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narf

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Mz non-graphing Casio probably lasted around thirteen years, got it in 7th ish, and it survived through 13th and 5 years of university... died a while ago, no replacement.
 

IceBone

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I should also say that we weren't allowed graphing calculators, cause that was considering cheating. Not to mention we couldn't afford one.
 

calvinhobbes

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I've had mine since 9th grade, 1998, standard non-graphing of course. And it died recently... new batteries didn't help.
 

the Interceptor

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I've had my non-graphical Ti30 since 5th grade or so, that was 1988. It still works fine to this day, I'm not even sure if I ever had to change the batteries.
 

eizbaer

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still have my 1998 ti30 as well, but haven't used it since 2005. since then i've been using some casio, because screw school regulations on what calculator to use! :p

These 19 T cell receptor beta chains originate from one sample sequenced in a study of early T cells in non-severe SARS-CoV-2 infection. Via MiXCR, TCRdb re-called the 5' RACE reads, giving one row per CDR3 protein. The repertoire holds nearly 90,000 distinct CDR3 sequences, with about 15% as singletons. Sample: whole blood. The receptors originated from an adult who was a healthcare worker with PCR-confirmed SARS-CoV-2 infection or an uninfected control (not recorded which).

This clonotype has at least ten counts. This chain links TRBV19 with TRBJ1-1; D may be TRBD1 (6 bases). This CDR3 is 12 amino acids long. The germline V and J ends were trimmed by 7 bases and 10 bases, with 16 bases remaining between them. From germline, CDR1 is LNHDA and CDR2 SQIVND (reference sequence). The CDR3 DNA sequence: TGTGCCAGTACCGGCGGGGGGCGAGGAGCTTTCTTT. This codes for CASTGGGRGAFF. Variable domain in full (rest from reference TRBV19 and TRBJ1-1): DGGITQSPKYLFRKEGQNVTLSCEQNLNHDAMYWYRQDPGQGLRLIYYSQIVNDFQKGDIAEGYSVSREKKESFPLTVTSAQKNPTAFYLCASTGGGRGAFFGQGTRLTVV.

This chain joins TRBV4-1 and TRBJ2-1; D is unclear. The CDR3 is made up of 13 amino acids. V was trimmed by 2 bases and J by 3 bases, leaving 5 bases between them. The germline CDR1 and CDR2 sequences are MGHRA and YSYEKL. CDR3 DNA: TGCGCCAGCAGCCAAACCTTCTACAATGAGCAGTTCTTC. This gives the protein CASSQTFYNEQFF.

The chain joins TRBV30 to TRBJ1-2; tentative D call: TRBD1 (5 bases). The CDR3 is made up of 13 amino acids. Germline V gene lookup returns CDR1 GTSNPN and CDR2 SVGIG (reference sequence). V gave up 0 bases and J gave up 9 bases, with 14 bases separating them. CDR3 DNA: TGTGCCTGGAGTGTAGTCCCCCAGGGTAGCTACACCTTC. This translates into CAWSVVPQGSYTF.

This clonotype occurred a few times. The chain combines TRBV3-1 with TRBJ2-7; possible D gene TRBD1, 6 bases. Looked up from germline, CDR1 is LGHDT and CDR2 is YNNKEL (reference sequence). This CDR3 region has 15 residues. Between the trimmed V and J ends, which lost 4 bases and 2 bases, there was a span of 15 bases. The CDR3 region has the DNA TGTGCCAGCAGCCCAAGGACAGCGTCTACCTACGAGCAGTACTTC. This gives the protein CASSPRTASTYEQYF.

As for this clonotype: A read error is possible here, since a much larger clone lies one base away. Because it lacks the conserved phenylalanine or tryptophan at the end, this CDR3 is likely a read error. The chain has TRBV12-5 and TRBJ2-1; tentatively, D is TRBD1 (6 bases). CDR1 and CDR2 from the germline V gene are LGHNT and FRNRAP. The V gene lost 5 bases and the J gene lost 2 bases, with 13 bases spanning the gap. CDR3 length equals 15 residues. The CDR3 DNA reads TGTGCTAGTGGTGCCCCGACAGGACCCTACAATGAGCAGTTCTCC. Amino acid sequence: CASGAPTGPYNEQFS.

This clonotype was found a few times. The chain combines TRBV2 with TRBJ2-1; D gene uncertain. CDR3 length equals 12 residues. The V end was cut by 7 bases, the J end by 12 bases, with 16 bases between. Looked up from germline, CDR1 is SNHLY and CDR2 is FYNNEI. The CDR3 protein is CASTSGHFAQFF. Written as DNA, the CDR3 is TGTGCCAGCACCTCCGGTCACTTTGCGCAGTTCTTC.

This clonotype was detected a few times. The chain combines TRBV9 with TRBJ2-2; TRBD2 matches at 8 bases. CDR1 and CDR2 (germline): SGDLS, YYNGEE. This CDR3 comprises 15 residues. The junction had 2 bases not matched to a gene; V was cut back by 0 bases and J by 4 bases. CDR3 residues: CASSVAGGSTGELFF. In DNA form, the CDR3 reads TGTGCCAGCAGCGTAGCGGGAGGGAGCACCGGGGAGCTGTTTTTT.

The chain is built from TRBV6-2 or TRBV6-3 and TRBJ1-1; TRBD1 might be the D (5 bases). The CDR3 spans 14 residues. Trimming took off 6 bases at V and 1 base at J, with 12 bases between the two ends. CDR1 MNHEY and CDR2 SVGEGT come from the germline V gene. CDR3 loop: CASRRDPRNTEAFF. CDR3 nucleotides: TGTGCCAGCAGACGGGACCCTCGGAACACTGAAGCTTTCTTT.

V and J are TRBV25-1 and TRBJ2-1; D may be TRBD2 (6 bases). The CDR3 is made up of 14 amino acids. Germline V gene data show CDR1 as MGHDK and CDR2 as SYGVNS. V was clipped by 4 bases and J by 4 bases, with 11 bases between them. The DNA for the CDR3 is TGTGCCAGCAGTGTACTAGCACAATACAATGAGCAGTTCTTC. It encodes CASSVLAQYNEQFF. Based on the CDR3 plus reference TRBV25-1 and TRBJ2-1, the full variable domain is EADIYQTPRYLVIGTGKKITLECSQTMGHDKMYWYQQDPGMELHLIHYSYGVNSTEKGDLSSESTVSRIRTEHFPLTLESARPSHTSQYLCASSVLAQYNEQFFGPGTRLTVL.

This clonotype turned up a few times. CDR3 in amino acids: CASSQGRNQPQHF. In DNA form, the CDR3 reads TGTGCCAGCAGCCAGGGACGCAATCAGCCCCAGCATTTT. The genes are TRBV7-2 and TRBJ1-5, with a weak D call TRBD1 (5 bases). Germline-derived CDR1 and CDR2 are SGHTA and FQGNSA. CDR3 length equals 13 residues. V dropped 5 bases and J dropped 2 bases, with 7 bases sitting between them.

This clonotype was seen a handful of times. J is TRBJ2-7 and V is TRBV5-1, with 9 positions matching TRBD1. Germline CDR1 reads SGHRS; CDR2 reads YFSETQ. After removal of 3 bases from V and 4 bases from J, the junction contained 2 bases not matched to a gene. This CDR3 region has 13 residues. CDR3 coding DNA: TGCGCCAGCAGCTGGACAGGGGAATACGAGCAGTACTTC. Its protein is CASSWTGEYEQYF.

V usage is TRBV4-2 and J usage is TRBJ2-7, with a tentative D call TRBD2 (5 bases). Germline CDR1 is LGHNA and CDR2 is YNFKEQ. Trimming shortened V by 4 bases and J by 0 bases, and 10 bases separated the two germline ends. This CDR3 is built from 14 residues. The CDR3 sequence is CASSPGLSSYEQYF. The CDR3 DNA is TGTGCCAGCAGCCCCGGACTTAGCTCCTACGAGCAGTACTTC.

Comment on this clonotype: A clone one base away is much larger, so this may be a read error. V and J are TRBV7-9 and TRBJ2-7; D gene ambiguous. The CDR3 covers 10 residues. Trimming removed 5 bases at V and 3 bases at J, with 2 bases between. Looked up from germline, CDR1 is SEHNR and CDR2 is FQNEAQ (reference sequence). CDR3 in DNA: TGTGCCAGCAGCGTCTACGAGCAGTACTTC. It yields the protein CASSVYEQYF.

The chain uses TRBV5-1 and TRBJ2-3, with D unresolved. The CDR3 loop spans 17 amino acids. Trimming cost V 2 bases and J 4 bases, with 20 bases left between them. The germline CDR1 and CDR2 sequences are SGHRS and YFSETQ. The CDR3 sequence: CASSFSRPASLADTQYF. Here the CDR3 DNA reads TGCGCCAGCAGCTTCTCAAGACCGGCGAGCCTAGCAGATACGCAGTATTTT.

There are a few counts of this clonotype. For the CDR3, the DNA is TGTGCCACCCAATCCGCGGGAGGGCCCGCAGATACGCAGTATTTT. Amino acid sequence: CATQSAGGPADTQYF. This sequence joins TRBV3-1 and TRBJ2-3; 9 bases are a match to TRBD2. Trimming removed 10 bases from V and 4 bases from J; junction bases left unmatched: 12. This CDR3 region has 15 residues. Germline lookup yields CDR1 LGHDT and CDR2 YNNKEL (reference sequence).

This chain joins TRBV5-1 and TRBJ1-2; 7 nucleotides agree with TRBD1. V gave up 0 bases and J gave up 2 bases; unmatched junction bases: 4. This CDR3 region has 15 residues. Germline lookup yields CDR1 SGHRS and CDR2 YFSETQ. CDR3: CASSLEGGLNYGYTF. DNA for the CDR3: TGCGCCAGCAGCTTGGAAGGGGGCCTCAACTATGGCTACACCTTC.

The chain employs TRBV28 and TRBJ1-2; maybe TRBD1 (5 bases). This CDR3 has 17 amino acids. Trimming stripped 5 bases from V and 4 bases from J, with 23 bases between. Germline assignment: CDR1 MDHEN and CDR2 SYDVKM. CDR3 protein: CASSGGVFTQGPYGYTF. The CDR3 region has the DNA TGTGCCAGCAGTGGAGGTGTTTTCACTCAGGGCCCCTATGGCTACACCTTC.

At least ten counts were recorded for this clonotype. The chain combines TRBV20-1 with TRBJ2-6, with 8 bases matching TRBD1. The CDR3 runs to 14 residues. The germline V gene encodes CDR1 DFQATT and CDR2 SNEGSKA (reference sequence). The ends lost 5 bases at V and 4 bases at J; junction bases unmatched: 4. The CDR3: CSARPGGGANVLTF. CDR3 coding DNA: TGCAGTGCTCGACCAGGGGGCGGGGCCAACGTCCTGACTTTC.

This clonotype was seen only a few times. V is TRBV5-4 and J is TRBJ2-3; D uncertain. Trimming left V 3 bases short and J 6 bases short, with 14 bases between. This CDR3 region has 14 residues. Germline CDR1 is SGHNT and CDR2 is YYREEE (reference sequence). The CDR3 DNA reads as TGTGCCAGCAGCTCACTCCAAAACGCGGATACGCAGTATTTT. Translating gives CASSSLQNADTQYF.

SpitfireMK461

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I got a Ti-83 in 8th grade, so 2002, and it last into college, probably 2008. I think it got damaged somehow. Then I bought a Ti-84 to replace it and it still works good as new.
 

Heathrow

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BBC TV -The Science Of Doctor Who

BBC TV said:
For one night only, Professor Brian Cox explores the universe of the world?s favourite Timelord, Doctor Who.


Brian takes an audience, with the help of celebrity guests, on a journey into the wonderful universe of The Doctor, in a specially recorded programme from the lecture theatre of the Royal Institution of Great Britain.

Brian reveals the science behind the spectacle and explains the physics that allows Doctor Who to travel through space and time. Fun, but filled with real science, it?s a special night for Who fans as well anyone with a thirst for understanding.